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Course 6: SuperSpeed USB 3.0

Chapter 1: Introduction/History

USB 3.0, also referred to as "SuperSpeed USB", is the latest and most advanced development of the Universal Serial Bus host adapter protocol to be promoted by the USB Implementers Forum (USB-IF)i. The new interface builds on the "universal" convenience offered by the USB standard, while delivering improved performance and data transfer speeds between USB 3.0-capable devices.

History of USB

Originally released in 19951, the initial USB 1.0 specification was a serial bus standard designed to provide a universal method of connecting computers to peripheral devices.

Unlike its serial and parallel predecessors, which used different connector types for different devices and often required users to install drivers and tweak device settings, the USB standard offered much simpler "plug and play" connectivity as well as the ability to "hot swap" devices without having to reboot the computer. USB 1.0 also eliminated the complicated installation procedures that were inherent to previous connection standards.

The first revision to the USB standard (USB 1.1) took place in 19982, at which time it gained broad consumer acceptance, partly due to the fact that popular operating systems such as Window® 95(SE) and Windows 98 offered USB support. At the time, USB offered theoreticalii data transfer rates ranging from 1.5 Mbps to 12 Mbps3, surpassing the existing bandwidth offered by standard serial (115 Kbps) and parallel (115 KBps) connections.

Universal Connectors

One of the distinct advantages of the USB interface was the standardized, easy-to-connect nature of the connectors.

The original USB standards (USB 1.0/1.1) as well as USB 2.0 used the same connector types: USB 'A', USB 'B', USB 'Micro' and USB 'Mini'. The following diagrams depict the various forms of USB connectors:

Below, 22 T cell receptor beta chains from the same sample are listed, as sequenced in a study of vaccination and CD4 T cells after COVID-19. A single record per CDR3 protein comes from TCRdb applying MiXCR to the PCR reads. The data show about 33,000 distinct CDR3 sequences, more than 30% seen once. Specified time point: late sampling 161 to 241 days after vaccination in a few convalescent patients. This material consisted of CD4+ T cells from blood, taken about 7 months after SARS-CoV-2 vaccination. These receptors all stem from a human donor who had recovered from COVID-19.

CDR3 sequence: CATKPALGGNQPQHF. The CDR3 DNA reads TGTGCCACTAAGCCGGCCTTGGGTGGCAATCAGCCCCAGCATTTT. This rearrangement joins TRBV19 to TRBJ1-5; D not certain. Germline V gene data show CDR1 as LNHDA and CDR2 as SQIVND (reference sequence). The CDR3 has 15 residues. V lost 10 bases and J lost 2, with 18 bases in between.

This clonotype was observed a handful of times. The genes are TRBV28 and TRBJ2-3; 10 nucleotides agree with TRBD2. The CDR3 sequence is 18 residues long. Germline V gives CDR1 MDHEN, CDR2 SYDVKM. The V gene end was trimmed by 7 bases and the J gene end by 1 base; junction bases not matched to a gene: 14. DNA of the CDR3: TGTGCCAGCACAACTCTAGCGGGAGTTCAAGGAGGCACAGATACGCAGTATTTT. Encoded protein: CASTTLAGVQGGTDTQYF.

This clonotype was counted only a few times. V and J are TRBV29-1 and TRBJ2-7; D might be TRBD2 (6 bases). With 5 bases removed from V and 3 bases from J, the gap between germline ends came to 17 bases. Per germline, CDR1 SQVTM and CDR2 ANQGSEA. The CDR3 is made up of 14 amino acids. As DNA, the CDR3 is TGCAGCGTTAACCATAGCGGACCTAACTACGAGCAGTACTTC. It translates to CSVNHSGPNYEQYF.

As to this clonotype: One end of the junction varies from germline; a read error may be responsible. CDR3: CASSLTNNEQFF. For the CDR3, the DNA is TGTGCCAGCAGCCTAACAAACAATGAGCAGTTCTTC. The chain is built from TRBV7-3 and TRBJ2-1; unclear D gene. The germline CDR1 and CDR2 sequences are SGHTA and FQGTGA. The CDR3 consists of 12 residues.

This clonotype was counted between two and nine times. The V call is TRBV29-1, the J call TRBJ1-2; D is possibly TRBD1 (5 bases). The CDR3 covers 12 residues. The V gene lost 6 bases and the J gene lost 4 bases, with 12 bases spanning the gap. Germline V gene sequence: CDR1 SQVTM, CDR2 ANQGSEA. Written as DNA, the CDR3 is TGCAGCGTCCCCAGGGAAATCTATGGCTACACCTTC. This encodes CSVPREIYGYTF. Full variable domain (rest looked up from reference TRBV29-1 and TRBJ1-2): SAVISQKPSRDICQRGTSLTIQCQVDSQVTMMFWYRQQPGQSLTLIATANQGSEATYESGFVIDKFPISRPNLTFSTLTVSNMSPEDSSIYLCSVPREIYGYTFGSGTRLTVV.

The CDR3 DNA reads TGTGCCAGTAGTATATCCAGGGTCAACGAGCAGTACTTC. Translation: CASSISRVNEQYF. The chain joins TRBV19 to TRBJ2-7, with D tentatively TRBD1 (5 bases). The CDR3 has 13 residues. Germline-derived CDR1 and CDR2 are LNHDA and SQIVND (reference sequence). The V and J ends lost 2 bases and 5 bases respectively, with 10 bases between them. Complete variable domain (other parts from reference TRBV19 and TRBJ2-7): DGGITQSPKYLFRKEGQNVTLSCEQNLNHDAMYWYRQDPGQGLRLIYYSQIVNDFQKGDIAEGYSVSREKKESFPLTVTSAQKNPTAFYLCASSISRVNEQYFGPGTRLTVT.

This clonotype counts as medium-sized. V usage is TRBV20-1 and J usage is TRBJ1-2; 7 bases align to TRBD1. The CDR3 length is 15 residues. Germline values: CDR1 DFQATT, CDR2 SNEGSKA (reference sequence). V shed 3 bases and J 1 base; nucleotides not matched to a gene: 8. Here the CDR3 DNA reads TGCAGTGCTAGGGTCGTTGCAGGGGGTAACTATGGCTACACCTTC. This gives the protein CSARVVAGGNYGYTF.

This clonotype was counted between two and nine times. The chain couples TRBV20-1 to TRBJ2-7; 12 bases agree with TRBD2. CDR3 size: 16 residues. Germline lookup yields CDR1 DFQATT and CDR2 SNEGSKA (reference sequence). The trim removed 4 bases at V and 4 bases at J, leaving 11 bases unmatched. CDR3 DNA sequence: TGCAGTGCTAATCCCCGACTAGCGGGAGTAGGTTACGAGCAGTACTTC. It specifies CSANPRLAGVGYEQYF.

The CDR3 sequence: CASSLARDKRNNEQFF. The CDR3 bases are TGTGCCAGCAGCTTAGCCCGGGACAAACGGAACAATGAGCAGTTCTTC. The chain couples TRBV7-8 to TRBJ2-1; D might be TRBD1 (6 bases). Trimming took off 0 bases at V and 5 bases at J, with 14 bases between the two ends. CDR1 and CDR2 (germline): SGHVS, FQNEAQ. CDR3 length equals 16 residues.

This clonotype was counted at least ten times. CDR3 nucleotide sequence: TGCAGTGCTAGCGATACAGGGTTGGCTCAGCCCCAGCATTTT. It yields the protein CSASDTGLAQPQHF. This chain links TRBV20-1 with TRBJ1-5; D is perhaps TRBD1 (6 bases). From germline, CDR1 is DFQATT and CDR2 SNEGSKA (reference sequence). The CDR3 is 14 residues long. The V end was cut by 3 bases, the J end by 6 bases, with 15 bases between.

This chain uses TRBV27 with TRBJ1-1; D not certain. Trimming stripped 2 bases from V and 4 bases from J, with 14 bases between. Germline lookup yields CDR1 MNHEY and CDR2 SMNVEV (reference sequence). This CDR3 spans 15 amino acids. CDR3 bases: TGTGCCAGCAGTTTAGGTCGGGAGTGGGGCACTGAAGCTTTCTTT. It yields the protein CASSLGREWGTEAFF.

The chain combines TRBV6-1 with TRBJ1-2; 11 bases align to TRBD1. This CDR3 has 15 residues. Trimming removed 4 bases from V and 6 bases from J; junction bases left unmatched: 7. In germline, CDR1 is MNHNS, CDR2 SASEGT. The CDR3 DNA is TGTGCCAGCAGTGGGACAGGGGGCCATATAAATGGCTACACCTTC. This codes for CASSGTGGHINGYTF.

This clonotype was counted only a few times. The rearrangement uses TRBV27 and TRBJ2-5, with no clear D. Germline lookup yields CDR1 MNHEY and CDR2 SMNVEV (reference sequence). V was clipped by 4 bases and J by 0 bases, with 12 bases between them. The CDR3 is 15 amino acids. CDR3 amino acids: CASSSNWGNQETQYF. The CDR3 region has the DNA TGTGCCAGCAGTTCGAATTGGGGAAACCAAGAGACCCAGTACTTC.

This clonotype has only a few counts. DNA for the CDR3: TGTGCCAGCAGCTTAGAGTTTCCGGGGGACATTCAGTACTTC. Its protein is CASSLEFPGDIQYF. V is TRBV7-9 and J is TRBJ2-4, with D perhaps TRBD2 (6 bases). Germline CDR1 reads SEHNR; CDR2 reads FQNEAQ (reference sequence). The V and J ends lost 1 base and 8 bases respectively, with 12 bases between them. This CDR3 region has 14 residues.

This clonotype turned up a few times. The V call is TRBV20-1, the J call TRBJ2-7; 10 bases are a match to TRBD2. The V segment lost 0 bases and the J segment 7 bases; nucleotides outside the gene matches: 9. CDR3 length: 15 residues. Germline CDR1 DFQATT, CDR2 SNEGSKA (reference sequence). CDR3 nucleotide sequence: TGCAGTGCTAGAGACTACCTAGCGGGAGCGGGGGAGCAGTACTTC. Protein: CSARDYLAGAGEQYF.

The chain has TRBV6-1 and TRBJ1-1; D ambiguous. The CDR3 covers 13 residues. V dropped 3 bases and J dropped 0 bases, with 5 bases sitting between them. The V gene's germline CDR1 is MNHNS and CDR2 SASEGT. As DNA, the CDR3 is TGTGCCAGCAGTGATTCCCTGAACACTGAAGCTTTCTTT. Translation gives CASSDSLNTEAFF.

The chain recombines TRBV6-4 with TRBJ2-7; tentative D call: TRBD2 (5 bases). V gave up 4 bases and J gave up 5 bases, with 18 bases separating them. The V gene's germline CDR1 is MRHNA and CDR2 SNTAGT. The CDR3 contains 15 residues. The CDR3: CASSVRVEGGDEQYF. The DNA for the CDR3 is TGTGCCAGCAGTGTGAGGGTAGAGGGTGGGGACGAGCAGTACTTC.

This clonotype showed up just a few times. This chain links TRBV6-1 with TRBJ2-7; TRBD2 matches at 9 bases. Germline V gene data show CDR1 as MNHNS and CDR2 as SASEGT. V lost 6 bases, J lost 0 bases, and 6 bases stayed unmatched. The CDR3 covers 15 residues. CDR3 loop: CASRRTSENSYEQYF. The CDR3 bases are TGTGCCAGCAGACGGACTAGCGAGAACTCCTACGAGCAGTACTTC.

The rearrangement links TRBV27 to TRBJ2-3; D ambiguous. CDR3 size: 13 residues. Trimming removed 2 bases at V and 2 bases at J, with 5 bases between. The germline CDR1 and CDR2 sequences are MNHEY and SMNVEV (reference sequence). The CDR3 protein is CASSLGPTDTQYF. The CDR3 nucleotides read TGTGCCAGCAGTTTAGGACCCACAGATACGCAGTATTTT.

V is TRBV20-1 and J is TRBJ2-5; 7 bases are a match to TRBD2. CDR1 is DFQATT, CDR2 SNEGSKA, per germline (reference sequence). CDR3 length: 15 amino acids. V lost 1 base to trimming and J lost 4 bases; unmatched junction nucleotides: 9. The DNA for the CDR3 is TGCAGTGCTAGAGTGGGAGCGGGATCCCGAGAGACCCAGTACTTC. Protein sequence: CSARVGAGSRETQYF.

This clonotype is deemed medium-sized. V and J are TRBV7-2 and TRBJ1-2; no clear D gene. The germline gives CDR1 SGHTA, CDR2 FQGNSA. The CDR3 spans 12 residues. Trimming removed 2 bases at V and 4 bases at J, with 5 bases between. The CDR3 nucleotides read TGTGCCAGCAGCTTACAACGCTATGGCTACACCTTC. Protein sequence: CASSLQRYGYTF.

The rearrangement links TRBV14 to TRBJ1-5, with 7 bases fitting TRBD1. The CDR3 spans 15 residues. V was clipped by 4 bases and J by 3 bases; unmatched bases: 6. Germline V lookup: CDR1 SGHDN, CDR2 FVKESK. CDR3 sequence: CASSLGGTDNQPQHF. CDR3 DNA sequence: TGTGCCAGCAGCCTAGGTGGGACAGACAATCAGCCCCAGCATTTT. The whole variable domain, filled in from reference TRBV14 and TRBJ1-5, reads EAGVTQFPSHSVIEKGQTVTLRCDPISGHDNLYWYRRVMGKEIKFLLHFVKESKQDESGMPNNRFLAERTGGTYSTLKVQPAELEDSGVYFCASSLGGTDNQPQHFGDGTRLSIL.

Figure 1: USB A-B cable

USB A to B Cable

Figure 2: USB A-Micro-B cable

USB A-Mini-B cable

Figure 3: USB A-Mini-B cable

USB A-Micro-B cable

USB 2.0

While common devices such as scanners, printers and PDAs (Personal Digital Assistants, also referred to as Palmtop computers in contemporary terms), could now be connected with greater ease, the range of devices that could be connected through USB expanded into different applications, such as external storage devices. Whereas the speed of USB 1.0/1.1 was sufficient for printers and scanners where performance speeds were dictated as much by mechanical operation as they were by throughput, the speed limitation of original USB standards made newer, more robust applications inefficient.

The need for improved data transfer speeds prompted the eventual release of the USB 2.0 (often referred to as "Hi-Speed USB") standard in April of 20004, which delivered 480 Mbps (theoretical burst rate) bandwidth – roughly 40x that of the original USB standard.

Based on the theoretical data transfer rate offered by the two standards, imagine transferring a 100MB5 file from an external hard drive enclosure to a computer:

  • Over a USB 1.0/1.1 connection: 100MB x 8 = 800Mb/12Mbps = 67 seconds
  • Over a USB 2.0 connection: 100MB x 8 = 800Mb/480Mbps = 1.7 seconds
1Seebach, P. (26 Apr 2005 , April 26). Standards and specs: the ins and outs of usb.
2Seebach, P. (26 Apr 2005 , April 26). Standards and specs: the ins and outs of usb.
3USB Definition. Pc magazine encyclopedia. Retrieved (2010, March 17) from http://www.pcmag.com/encyclopedia_term/0,2542,t=USB&i=53531,00.asp
4"Documents." USB.org. USB Implementers Forum, Inc., 27 April 2000. Web. 17 Mar 2010. http://www.usb.org/developers/docs/.
51 Megabyte (MB) = 8 Megabits (Mb). Thus, in this example, 100 MB = 800 Mb. The term Mbps refers to Megabits per second.

iThe USB Implementers Forum, Inc. is a non-profit corporation founded by the group of companies that developed the Universal Serial Bus specification, created to provide a support organization and forum for the advancement and adoption of Universal Serial Bus technology. StarTech.com is a member of the USB-IF.
iiTheoretical data transfer rates are for reference only, as an indication of the maximum data transfer rates under ideal operating conditions. During typical use, the actual transfer rate will be much less than in theory.

Next — Chapter 2: The Need for USB 3.0